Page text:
The Transition of Westphalian Hams

A very old American recipe book gives the recipe for Westphalian Ham as follows.  The process is dry curing.

Pork – 100
Salt – 4
Water or Ice – 20
Na or K Nitrate – 1

Hams Rubbed with salt and saltpeter.
Place in vat.
Cure, 4 weeks.
Air dry, 4 days.
Smoke with dry wood and juniper.

I found a great variation on this from Greg Gunthorp from Gunthorp Farms who posted his recipe on The Salt Curing Pig.

Prepare brine:  salt, brown sugar, and cure. Close to 2% of each and close to 200 ppm of nitrites.

Trim:  Removed the aitch and femur and shank bone.

Three excellent videos about boning the leg.

Greg does not remove the femur, but I suggest we remove the bones, form it in a mould and tie it back together with TG.  Back to Greg’s recipe.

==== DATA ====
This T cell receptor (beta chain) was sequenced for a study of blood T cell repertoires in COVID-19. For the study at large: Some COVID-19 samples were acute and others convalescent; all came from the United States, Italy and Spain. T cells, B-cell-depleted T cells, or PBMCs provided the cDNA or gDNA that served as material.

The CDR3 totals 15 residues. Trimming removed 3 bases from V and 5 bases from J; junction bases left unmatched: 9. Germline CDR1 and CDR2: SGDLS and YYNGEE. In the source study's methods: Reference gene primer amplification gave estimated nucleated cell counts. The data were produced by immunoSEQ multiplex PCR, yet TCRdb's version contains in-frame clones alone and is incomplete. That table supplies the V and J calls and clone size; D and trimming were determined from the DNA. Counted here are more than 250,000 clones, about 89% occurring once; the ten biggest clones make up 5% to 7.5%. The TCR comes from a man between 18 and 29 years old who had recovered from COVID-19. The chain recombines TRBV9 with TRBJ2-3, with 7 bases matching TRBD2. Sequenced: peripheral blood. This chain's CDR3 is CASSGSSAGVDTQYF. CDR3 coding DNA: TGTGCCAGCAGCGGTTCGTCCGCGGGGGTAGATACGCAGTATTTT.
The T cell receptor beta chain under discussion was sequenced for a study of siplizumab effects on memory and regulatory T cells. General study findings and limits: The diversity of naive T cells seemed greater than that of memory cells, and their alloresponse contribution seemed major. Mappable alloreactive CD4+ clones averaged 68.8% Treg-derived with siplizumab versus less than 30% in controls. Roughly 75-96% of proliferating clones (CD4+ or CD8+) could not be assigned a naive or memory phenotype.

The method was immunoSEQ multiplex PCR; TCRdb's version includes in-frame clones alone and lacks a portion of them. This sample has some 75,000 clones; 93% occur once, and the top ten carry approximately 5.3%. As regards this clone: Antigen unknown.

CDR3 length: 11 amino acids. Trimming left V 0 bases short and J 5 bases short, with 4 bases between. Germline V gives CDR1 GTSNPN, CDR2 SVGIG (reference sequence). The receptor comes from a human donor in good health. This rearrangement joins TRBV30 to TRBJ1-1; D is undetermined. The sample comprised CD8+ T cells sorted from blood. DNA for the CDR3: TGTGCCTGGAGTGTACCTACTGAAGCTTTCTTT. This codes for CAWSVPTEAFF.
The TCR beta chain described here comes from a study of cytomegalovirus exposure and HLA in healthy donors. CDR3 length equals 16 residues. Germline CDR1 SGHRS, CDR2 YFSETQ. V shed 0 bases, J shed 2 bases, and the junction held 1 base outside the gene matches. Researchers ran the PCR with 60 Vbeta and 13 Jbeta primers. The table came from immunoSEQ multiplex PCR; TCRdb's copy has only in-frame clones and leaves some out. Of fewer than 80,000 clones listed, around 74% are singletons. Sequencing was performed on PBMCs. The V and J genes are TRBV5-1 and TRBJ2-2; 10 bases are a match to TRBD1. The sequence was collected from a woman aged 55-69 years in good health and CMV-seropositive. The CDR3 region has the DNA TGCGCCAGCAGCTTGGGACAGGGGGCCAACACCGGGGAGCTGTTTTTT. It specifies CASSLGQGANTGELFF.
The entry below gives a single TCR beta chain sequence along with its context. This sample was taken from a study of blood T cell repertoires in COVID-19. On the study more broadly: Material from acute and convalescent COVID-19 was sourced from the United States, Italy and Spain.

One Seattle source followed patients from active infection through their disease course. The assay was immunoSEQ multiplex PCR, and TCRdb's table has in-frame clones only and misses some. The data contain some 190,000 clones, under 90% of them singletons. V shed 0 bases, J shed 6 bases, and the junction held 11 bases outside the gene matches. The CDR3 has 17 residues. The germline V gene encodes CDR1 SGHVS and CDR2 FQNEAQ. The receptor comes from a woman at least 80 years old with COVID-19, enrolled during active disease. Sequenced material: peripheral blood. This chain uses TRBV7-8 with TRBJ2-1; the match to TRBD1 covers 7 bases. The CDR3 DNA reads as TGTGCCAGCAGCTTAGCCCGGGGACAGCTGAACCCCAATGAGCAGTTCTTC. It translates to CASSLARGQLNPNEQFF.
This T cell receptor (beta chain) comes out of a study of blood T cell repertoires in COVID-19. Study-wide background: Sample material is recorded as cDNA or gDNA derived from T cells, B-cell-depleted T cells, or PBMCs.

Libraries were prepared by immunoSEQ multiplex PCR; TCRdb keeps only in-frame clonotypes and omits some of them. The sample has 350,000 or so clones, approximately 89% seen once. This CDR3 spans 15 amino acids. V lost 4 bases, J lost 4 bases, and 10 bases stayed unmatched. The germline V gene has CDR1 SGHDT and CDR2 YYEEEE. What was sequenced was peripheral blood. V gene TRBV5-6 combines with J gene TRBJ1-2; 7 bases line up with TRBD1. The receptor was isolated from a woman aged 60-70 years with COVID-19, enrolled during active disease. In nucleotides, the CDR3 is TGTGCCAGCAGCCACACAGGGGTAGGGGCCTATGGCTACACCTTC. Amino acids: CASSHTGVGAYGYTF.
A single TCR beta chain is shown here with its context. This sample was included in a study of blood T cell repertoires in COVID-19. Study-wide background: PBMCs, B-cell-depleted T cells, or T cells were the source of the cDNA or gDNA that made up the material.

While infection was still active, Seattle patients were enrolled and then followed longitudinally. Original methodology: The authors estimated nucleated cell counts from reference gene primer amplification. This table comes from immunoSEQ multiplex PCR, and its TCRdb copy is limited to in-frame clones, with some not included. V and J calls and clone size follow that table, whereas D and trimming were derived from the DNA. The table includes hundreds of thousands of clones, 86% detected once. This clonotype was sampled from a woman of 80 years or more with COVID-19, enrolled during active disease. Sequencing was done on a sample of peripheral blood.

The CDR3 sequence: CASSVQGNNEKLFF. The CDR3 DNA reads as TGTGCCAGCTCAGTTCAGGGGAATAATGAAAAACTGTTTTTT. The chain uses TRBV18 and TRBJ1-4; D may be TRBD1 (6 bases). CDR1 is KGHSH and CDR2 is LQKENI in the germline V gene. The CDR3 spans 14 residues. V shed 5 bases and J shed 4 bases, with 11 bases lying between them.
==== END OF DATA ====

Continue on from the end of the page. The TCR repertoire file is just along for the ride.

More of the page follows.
• Inject.
  • Vacuum tumbled,  for 8 hours at a very slow spin. (~2 rpm?)
    Cured for 10 days in a curing container in cover brine for at 4 degrees C.  Notice that the old Westphalia Ham recipe calls for 4 weeks curing.
  • I will personally do another 15 minutes in a paddle mixer at a very low speed – no vacuum, meat temperatures < 5 deg C.
  • Dry:  Nett and hang on for two days prior to smoking.  I will also do the netting tighter than Greg.  The Westfalia recipe calls for four days drying.
  • Smok light and intermittently for 20 hours (7 days) over hickory and apple coals.
  • After smoking, I also suggest a maturing stage for 7 days following smoking.

Greg insists that the taste is not overly smoky.

Greg's Hams.jpg
Photo from Greg.  The hams look delicious!